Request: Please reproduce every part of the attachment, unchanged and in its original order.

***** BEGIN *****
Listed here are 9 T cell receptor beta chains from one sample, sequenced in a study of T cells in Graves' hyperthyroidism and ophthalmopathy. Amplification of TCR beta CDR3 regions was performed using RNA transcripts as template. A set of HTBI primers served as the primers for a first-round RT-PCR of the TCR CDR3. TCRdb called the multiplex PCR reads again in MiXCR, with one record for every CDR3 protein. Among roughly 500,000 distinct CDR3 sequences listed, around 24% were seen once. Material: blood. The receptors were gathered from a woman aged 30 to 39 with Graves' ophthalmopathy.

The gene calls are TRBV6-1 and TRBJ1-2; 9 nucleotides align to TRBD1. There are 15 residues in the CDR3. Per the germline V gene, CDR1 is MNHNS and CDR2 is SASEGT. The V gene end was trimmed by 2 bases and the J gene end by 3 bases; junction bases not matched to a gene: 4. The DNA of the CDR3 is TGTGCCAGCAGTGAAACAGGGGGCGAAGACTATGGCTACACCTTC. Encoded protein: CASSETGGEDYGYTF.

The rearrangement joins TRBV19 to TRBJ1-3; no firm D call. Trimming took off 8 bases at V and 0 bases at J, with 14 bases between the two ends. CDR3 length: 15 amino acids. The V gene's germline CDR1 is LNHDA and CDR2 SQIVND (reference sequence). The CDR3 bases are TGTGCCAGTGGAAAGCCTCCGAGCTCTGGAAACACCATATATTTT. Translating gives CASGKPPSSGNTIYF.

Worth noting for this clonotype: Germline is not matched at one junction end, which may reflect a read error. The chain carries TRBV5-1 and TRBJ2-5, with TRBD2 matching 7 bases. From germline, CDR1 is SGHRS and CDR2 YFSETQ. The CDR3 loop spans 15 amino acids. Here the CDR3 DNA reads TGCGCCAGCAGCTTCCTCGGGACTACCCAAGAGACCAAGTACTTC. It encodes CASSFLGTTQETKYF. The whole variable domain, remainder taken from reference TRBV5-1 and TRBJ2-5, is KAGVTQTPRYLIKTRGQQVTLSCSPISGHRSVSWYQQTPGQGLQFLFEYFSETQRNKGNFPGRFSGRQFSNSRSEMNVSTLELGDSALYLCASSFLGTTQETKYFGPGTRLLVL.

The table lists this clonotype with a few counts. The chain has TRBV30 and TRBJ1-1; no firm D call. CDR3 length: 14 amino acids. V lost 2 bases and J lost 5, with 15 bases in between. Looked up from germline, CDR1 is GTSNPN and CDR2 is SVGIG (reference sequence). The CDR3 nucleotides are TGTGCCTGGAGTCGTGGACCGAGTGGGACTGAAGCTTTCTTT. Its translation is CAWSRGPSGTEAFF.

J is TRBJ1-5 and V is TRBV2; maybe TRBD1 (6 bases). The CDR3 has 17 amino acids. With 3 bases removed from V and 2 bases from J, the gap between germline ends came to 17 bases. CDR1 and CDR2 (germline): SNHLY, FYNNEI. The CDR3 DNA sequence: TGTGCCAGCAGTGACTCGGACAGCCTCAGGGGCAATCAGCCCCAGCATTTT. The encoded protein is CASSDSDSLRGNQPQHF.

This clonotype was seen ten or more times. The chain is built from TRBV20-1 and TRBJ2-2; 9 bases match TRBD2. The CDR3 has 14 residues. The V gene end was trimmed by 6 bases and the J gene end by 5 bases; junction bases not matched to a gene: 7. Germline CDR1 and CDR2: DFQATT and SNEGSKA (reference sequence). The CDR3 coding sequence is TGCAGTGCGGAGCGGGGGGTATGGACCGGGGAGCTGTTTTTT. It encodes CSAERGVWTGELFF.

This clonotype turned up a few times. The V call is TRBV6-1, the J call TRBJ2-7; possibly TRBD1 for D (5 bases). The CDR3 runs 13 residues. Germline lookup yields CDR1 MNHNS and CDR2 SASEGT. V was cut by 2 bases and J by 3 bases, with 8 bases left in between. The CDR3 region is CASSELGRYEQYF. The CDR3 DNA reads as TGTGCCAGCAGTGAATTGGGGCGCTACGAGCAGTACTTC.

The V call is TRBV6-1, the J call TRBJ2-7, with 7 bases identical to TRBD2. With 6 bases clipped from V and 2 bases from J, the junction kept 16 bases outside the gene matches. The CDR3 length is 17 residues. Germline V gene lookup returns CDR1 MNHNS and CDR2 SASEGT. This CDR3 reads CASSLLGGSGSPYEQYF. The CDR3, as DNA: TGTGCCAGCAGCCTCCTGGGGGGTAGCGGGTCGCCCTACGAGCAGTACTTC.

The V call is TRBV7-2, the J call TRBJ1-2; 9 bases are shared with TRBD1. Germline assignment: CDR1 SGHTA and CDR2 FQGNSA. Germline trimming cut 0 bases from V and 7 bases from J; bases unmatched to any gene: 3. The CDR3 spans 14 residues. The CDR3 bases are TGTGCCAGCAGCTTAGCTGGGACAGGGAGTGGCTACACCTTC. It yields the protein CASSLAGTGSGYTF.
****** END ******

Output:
Listed here are 9 T cell receptor beta chains from one sample, sequenced in a study of T cells in Graves' hyperthyroidism and ophthalmopathy. Amplification of TCR beta CDR3 regions was performed using RNA transcripts as template. A set of HTBI primers served as the primers for a first-round RT-PCR of the TCR CDR3. TCRdb called the multiplex PCR reads again in MiXCR, with one record for every CDR3 protein. Among roughly 500,000 distinct CDR3 sequences listed, around 24% were seen once. Material: blood. The receptors were gathered from a woman aged 30 to 39 with Graves' ophthalmopathy.

The gene calls are TRBV6-1 and TRBJ1-2; 9 nucleotides align to TRBD1. There are 15 residues in the CDR3. Per the germline V gene, CDR1 is MNHNS and CDR2 is SASEGT. The V gene end was trimmed by 2 bases and the J gene end by 3 bases; junction bases not matched to a gene: 4. The DNA of the CDR3 is TGTGCCAGCAGTGAAACAGGGGGCGAAGACTATGGCTACACCTTC. Encoded protein: CASSETGGEDYGYTF.

The rearrangement joins TRBV19 to TRBJ1-3; no firm D call. Trimming took off 8 bases at V and 0 bases at J, with 14 bases between the two ends. CDR3 length: 15 amino acids. The V gene's germline CDR1 is LNHDA and CDR2 SQIVND (reference sequence). The CDR3 bases are TGTGCCAGTGGAAAGCCTCCGAGCTCTGGAAACACCATATATTTT. Translating gives CASGKPPSSGNTIYF.

Worth noting for this clonotype: Germline is not matched at one junction end, which may reflect a read error. The chain carries TRBV5-1 and TRBJ2-5, with TRBD2 matching 7 bases. From germline, CDR1 is SGHRS and CDR2 YFSETQ. The CDR3 loop spans 15 amino acids. Here the CDR3 DNA reads TGCGCCAGCAGCTTCCTCGGGACTACCCAAGAGACCAAGTACTTC. It encodes CASSFLGTTQETKYF. The whole variable domain, remainder taken from reference TRBV5-1 and TRBJ2-5, is KAGVTQTPRYLIKTRGQQVTLSCSPISGHRSVSWYQQTPGQGLQFLFEYFSETQRNKGNFPGRFSGRQFSNSRSEMNVSTLELGDSALYLCASSFLGTTQETKYFGPGTRLLVL.

The table lists this clonotype with a few counts. The chain has TRBV30 and TRBJ1-1; no firm D call. CDR3 length: 14 amino acids. V lost 2 bases and J lost 5, with 15 bases in between. Looked up from germline, CDR1 is GTSNPN and CDR2 is SVGIG (reference sequence). The CDR3 nucleotides are TGTGCCTGGAGTCGTGGACCGAGTGGGACTGAAGCTTTCTTT. Its translation is CAWSRGPSGTEAFF.

J is TRBJ1-5 and V is TRBV2; maybe TRBD1 (6 bases). The CDR3 has 17 amino acids. With 3 bases removed from V and 2 bases from J, the gap between germline ends came to 17 bases. CDR1 and CDR2 (germline): SNHLY, FYNNEI. The CDR3 DNA sequence: TGTGCCAGCAGTGACTCGGACAGCCTCAGGGGCAATCAGCCCCAGCATTTT. The encoded protein is CASSDSDSLRGNQPQHF.

This clonotype was seen ten or more times. The chain is built from TRBV20-1 and TRBJ2-2; 9 bases match TRBD2. The CDR3 has 14 residues. The V gene end was trimmed by 6 bases and the J gene end by 5 bases; junction bases not matched to a gene: 7. Germline CDR1 and CDR2: DFQATT and SNEGSKA (reference sequence). The CDR3 coding sequence is TGCAGTGCGGAGCGGGGGGTATGGACCGGGGAGCTGTTTTTT. It encodes CSAERGVWTGELFF.

This clonotype turned up a few times. The V call is TRBV6-1, the J call TRBJ2-7; possibly TRBD1 for D (5 bases). The CDR3 runs 13 residues. Germline lookup yields CDR1 MNHNS and CDR2 SASEGT. V was cut by 2 bases and J by 3 bases, with 8 bases left in between. The CDR3 region is CASSELGRYEQYF. The CDR3 DNA reads as TGTGCCAGCAGTGAATTGGGGCGCTACGAGCAGTACTTC.

The V call is TRBV6-1, the J call TRBJ2-7, with 7 bases identical to TRBD2. With 6 bases clipped from V and 2 bases from J, the junction kept 16 bases outside the gene matches. The CDR3 length is 17 residues. Germline V gene lookup returns CDR1 MNHNS and CDR2 SASEGT. This CDR3 reads CASSLLGGSGSPYEQYF. The CDR3, as DNA: TGTGCCAGCAGCCTCCTGGGGGGTAGCGGGTCGCCCTACGAGCAGTACTTC.

The V call is TRBV7-2, the J call TRBJ1-2; 9 bases are shared with TRBD1. Germline assignment: CDR1 SGHTA and CDR2 FQGNSA. Germline trimming cut 0 bases from V and 7 bases from J; bases unmatched to any gene: 3. The CDR3 spans 14 residues. The CDR3 bases are TGTGCCAGCAGCTTAGCTGGGACAGGGAGTGGCTACACCTTC. It yields the protein CASSLAGTGSGYTF.